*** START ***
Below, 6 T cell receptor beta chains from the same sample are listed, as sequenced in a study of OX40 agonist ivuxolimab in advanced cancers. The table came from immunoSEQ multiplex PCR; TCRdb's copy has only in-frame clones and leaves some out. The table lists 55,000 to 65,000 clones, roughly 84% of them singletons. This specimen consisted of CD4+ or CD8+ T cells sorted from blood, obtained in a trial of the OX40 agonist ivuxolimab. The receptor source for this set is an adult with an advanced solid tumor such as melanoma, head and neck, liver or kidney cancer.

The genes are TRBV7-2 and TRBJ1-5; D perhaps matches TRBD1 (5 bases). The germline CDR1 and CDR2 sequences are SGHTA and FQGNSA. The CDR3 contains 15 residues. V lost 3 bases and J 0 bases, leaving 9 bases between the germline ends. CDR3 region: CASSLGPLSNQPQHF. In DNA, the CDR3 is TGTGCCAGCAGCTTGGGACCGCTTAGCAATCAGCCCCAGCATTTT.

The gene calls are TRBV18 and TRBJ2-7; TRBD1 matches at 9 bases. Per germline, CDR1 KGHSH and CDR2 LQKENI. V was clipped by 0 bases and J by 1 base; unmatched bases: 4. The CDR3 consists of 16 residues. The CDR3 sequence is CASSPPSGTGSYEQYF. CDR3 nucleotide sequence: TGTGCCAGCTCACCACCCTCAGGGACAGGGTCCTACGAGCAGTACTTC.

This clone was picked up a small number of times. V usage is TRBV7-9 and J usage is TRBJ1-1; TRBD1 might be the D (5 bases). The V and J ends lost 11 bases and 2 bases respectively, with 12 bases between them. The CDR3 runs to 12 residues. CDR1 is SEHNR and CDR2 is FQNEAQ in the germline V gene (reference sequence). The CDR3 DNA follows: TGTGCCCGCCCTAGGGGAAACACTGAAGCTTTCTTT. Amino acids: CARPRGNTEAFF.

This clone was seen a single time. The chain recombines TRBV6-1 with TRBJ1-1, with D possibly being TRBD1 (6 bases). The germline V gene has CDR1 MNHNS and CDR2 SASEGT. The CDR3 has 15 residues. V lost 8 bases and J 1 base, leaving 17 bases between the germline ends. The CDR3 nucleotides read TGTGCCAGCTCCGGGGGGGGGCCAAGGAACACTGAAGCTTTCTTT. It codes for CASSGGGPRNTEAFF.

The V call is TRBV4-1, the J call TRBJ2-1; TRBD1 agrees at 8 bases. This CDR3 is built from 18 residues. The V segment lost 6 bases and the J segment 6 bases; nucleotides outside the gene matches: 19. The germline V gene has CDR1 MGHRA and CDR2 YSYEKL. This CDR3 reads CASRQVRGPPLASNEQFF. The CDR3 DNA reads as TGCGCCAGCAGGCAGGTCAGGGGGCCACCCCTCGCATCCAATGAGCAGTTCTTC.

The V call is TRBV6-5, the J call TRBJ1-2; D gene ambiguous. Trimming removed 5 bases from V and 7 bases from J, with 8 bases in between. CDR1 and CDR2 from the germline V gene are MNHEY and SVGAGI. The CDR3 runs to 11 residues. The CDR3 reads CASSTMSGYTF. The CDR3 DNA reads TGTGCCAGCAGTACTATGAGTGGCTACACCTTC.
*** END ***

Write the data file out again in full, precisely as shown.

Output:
Below, 6 T cell receptor beta chains from the same sample are listed, as sequenced in a study of OX40 agonist ivuxolimab in advanced cancers. The table came from immunoSEQ multiplex PCR; TCRdb's copy has only in-frame clones and leaves some out. The table lists 55,000 to 65,000 clones, roughly 84% of them singletons. This specimen consisted of CD4+ or CD8+ T cells sorted from blood, obtained in a trial of the OX40 agonist ivuxolimab. The receptor source for this set is an adult with an advanced solid tumor such as melanoma, head and neck, liver or kidney cancer.

The genes are TRBV7-2 and TRBJ1-5; D perhaps matches TRBD1 (5 bases). The germline CDR1 and CDR2 sequences are SGHTA and FQGNSA. The CDR3 contains 15 residues. V lost 3 bases and J 0 bases, leaving 9 bases between the germline ends. CDR3 region: CASSLGPLSNQPQHF. In DNA, the CDR3 is TGTGCCAGCAGCTTGGGACCGCTTAGCAATCAGCCCCAGCATTTT.

The gene calls are TRBV18 and TRBJ2-7; TRBD1 matches at 9 bases. Per germline, CDR1 KGHSH and CDR2 LQKENI. V was clipped by 0 bases and J by 1 base; unmatched bases: 4. The CDR3 consists of 16 residues. The CDR3 sequence is CASSPPSGTGSYEQYF. CDR3 nucleotide sequence: TGTGCCAGCTCACCACCCTCAGGGACAGGGTCCTACGAGCAGTACTTC.

This clone was picked up a small number of times. V usage is TRBV7-9 and J usage is TRBJ1-1; TRBD1 might be the D (5 bases). The V and J ends lost 11 bases and 2 bases respectively, with 12 bases between them. The CDR3 runs to 12 residues. CDR1 is SEHNR and CDR2 is FQNEAQ in the germline V gene (reference sequence). The CDR3 DNA follows: TGTGCCCGCCCTAGGGGAAACACTGAAGCTTTCTTT. Amino acids: CARPRGNTEAFF.

This clone was seen a single time. The chain recombines TRBV6-1 with TRBJ1-1, with D possibly being TRBD1 (6 bases). The germline V gene has CDR1 MNHNS and CDR2 SASEGT. The CDR3 has 15 residues. V lost 8 bases and J 1 base, leaving 17 bases between the germline ends. The CDR3 nucleotides read TGTGCCAGCTCCGGGGGGGGGCCAAGGAACACTGAAGCTTTCTTT. It codes for CASSGGGPRNTEAFF.

The V call is TRBV4-1, the J call TRBJ2-1; TRBD1 agrees at 8 bases. This CDR3 is built from 18 residues. The V segment lost 6 bases and the J segment 6 bases; nucleotides outside the gene matches: 19. The germline V gene has CDR1 MGHRA and CDR2 YSYEKL. This CDR3 reads CASRQVRGPPLASNEQFF. The CDR3 DNA reads as TGCGCCAGCAGGCAGGTCAGGGGGCCACCCCTCGCATCCAATGAGCAGTTCTTC.

The V call is TRBV6-5, the J call TRBJ1-2; D gene ambiguous. Trimming removed 5 bases from V and 7 bases from J, with 8 bases in between. CDR1 and CDR2 from the germline V gene are MNHEY and SVGAGI. The CDR3 runs to 11 residues. The CDR3 reads CASSTMSGYTF. The CDR3 DNA reads TGTGCCAGCAGTACTATGAGTGGCTACACCTTC.